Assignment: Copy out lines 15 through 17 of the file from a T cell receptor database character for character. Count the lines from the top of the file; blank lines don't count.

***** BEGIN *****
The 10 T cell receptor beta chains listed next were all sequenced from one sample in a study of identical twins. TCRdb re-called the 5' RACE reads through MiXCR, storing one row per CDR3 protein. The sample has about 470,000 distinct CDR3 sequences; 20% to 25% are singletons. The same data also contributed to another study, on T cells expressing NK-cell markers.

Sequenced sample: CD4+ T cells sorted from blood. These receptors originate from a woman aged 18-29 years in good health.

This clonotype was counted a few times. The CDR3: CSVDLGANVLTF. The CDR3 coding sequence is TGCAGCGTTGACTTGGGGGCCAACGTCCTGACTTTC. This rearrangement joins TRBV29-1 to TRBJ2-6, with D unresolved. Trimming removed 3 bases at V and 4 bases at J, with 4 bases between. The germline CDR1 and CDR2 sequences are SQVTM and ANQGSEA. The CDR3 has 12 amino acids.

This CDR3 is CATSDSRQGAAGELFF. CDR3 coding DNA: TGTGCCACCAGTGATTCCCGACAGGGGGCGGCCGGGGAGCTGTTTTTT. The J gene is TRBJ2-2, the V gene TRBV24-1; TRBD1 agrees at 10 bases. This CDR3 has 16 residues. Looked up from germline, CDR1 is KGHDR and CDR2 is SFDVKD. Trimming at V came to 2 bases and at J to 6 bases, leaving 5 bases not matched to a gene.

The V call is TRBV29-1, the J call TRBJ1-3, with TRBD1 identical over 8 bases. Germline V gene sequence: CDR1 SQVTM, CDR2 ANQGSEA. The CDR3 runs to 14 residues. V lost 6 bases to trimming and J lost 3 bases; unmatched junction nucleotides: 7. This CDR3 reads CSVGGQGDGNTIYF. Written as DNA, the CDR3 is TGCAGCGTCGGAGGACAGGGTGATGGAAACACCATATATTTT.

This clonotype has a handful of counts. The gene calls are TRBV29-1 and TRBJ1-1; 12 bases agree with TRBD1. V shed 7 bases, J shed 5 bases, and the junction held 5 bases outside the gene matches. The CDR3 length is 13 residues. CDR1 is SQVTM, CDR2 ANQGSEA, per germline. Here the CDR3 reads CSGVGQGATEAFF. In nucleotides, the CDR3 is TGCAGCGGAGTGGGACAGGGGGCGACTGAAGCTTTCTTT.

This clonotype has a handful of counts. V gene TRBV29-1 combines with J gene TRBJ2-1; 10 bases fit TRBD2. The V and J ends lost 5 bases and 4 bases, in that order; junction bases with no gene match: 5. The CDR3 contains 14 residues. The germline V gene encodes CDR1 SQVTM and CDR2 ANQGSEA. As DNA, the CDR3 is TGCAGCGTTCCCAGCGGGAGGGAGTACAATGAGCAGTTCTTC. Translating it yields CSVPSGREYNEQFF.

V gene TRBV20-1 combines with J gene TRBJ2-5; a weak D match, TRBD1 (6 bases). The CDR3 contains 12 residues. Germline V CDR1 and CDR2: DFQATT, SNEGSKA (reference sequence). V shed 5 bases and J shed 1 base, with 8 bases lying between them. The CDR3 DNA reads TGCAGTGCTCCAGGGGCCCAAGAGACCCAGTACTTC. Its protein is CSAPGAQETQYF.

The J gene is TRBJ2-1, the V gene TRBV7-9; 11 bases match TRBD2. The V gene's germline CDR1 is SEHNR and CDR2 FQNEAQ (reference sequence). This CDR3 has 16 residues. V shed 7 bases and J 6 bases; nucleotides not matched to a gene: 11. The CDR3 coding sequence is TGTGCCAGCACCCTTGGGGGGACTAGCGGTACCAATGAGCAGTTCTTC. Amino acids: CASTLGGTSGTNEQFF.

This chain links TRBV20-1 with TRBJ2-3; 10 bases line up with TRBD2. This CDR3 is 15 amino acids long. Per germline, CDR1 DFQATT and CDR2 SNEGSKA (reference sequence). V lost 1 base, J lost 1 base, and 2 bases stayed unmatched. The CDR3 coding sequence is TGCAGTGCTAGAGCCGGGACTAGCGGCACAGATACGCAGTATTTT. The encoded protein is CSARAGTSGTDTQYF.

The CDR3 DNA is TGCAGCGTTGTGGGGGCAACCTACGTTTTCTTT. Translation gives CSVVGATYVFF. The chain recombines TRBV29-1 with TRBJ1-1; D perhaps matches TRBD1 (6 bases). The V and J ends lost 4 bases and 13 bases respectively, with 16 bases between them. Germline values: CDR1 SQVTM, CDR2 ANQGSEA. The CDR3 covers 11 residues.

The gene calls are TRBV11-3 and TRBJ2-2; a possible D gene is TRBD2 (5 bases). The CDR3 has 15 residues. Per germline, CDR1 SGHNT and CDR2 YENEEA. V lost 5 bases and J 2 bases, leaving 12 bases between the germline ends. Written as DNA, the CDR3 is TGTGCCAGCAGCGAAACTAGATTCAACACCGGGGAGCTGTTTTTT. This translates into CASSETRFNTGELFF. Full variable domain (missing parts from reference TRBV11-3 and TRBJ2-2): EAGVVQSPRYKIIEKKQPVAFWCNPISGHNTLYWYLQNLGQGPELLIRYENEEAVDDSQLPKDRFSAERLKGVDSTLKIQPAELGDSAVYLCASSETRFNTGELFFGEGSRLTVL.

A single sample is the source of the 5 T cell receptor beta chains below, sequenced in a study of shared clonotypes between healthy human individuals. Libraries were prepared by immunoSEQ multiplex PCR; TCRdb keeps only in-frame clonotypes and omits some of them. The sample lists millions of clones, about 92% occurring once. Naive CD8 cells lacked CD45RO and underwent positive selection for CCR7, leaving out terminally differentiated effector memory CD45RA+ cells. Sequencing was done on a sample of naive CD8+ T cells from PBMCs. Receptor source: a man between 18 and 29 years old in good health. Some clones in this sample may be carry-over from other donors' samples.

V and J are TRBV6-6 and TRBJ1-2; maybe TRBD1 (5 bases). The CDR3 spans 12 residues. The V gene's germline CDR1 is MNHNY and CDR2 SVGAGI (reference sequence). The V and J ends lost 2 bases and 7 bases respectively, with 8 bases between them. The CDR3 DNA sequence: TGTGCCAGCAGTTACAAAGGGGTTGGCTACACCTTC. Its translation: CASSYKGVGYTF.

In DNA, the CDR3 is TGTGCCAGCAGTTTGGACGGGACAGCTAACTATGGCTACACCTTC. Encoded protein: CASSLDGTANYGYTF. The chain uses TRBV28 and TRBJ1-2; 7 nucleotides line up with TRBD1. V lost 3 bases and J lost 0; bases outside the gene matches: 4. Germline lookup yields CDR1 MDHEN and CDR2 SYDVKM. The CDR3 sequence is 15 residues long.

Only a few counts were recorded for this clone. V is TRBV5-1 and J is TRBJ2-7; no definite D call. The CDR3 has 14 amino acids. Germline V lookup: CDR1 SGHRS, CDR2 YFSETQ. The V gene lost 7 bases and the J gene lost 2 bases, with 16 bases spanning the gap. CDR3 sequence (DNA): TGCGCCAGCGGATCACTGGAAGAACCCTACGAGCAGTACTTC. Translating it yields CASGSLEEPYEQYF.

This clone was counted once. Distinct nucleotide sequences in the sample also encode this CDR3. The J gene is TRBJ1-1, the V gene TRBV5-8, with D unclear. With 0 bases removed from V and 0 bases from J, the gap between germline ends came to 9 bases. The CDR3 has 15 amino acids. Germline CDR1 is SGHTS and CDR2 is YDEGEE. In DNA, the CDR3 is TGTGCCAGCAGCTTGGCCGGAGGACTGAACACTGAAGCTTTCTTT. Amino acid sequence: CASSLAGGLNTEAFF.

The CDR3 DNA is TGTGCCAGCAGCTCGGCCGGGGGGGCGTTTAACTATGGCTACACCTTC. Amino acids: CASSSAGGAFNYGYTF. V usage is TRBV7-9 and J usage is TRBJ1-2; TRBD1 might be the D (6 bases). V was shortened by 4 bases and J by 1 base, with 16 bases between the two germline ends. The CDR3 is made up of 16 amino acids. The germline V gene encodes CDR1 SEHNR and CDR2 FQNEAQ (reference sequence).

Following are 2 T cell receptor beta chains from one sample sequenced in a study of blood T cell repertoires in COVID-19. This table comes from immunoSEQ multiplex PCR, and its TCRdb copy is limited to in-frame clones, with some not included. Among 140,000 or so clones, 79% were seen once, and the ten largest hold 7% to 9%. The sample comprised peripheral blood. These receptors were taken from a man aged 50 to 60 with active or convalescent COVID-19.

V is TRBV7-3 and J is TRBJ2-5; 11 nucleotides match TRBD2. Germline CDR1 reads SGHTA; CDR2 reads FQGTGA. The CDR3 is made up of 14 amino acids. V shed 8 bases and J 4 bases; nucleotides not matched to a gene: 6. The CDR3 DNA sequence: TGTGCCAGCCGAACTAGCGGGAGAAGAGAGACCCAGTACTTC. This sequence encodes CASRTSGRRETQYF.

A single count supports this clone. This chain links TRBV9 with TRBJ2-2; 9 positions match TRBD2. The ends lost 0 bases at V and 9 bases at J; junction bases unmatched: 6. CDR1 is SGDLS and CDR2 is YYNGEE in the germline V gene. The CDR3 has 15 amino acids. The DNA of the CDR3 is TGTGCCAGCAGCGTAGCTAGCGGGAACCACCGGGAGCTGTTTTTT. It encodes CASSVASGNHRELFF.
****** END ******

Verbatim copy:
In DNA, the CDR3 is TGTGCCAGCAGTTTGGACGGGACAGCTAACTATGGCTACACCTTC. Encoded protein: CASSLDGTANYGYTF. The chain uses TRBV28 and TRBJ1-2; 7 nucleotides line up with TRBD1. V lost 3 bases and J lost 0; bases outside the gene matches: 4. Germline lookup yields CDR1 MDHEN and CDR2 SYDVKM. The CDR3 sequence is 15 residues long.

Only a few counts were recorded for this clone. V is TRBV5-1 and J is TRBJ2-7; no definite D call. The CDR3 has 14 amino acids. Germline V lookup: CDR1 SGHRS, CDR2 YFSETQ. The V gene lost 7 bases and the J gene lost 2 bases, with 16 bases spanning the gap. CDR3 sequence (DNA): TGCGCCAGCGGATCACTGGAAGAACCCTACGAGCAGTACTTC. Translating it yields CASGSLEEPYEQYF.

This clone was counted once. Distinct nucleotide sequences in the sample also encode this CDR3. The J gene is TRBJ1-1, the V gene TRBV5-8, with D unclear. With 0 bases removed from V and 0 bases from J, the gap between germline ends came to 9 bases. The CDR3 has 15 amino acids. Germline CDR1 is SGHTS and CDR2 is YDEGEE. In DNA, the CDR3 is TGTGCCAGCAGCTTGGCCGGAGGACTGAACACTGAAGCTTTCTTT. Amino acid sequence: CASSLAGGLNTEAFF.